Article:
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Bench & Bar of Minnesota is the official publication of the Minnesota State Bar Association.

MSBA Future: Opportunities realized and awaiting

Last July, in my first president’s column, I foreshadowed the strategic planning process that the MSBA would carry out this year. I viewed my role as your president to shepherd us through a process to navigate change; engage in hard discussions; collaborate better with our MSBA partners, district bars, and affinity bars; eliminate duplicative efforts; and rethink our current bar association model.

Calling upon open minds, creativity, and courage, I asked for adoption of the “opportunity to succeed/permission to fail” mentality that required four things: 

  • input and participation in the strategic planning; 
  • patience;
  • trust; and
  • tolerance for risk.

I urged that, although a plan with unknown variables may not be capable of perfection, the status quo is a dangerous route for the organization. And I predicted that our organization—with its talented, committed, intelligent, and resourceful membership—would have the ability to tackle change and make courageous yet calculated decisions.

Experimenting throughout the year

Demonstrating this mindset, MSBA members and staff explored various opportunities this past year. For example, the MSBA and the district bars in the 11th Judicial District worked together to develop a pilot one-day program called One Profession. This program brought together a cross-section of public and private lawyers and judges in the district to focus on challenges facing the legal profession. In conjunction with this program, the MSBA Council held its monthly meeting in Duluth, and area district bar leaders convened with the Council for dinner and networking. The attendance at the One Profession event was extraordinary, and the effort resulted in a worthwhile event and a connection between MSBA and those district bars that has not occurred in some time.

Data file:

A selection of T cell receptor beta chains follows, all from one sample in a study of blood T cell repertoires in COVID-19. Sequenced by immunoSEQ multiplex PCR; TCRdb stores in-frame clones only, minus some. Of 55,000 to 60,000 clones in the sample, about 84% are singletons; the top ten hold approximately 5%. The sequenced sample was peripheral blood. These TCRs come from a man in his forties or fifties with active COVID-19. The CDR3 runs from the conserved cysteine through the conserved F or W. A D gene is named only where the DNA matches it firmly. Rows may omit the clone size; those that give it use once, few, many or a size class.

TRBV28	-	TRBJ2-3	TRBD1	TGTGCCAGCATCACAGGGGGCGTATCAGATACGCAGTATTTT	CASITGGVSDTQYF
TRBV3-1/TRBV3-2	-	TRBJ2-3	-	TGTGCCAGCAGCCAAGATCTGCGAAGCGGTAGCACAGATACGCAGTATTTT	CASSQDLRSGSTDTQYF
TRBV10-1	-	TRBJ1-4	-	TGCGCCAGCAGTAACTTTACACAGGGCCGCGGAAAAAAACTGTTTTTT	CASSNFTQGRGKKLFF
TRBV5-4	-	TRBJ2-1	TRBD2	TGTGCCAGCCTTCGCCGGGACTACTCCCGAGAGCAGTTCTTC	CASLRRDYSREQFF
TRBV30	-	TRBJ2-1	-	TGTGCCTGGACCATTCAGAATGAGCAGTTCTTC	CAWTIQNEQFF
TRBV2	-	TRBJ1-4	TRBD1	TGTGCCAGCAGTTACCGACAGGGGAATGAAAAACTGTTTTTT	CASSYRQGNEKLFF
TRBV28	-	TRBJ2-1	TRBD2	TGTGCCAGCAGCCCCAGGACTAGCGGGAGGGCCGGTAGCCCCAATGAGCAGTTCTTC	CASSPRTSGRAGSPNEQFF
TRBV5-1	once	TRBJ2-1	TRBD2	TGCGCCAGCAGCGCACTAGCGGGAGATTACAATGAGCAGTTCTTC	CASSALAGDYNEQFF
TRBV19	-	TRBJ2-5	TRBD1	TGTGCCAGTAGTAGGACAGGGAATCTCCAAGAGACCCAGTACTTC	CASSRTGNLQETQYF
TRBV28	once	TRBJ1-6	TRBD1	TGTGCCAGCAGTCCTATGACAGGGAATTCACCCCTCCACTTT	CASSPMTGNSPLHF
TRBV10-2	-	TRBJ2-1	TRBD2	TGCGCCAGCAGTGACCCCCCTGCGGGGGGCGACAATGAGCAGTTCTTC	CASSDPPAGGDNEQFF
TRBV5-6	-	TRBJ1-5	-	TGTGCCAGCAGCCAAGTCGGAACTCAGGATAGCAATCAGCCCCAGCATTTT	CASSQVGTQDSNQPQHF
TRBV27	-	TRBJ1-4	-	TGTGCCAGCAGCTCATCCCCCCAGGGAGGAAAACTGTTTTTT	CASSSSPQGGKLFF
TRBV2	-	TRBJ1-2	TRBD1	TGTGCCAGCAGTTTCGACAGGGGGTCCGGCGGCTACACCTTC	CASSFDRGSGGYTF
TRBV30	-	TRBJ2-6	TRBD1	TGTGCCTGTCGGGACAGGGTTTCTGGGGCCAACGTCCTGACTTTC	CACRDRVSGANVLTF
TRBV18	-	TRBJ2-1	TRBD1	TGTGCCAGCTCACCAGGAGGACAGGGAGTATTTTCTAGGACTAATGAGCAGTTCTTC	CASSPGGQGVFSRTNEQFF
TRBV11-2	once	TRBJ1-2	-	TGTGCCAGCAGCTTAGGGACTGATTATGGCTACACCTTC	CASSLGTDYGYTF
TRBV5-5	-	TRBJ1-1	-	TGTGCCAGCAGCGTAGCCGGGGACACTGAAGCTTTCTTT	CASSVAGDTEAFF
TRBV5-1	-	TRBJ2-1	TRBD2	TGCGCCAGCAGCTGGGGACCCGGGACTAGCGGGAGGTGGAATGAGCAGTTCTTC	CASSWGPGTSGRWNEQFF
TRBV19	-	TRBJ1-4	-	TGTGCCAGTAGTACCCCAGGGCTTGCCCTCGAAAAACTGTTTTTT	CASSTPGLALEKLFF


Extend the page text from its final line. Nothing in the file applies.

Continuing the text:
In an effort to improve communications with members, the MSBA staff worked with the New Lawyers Section to pilot customized communications in which AI technology helped identify member-specific preferences for information. The benefits of exploring this technology and changing how MSBA communicates with members are that: (1) members can receive fewer communications, but more relevant information tailored to them; and (2) conserving staff resources frees up time for other member services. In addition, a significant website overhaul was undertaken to make more and better information accessible to members. (Testing of the website will occur over the next few months, and it will be launched by fall.)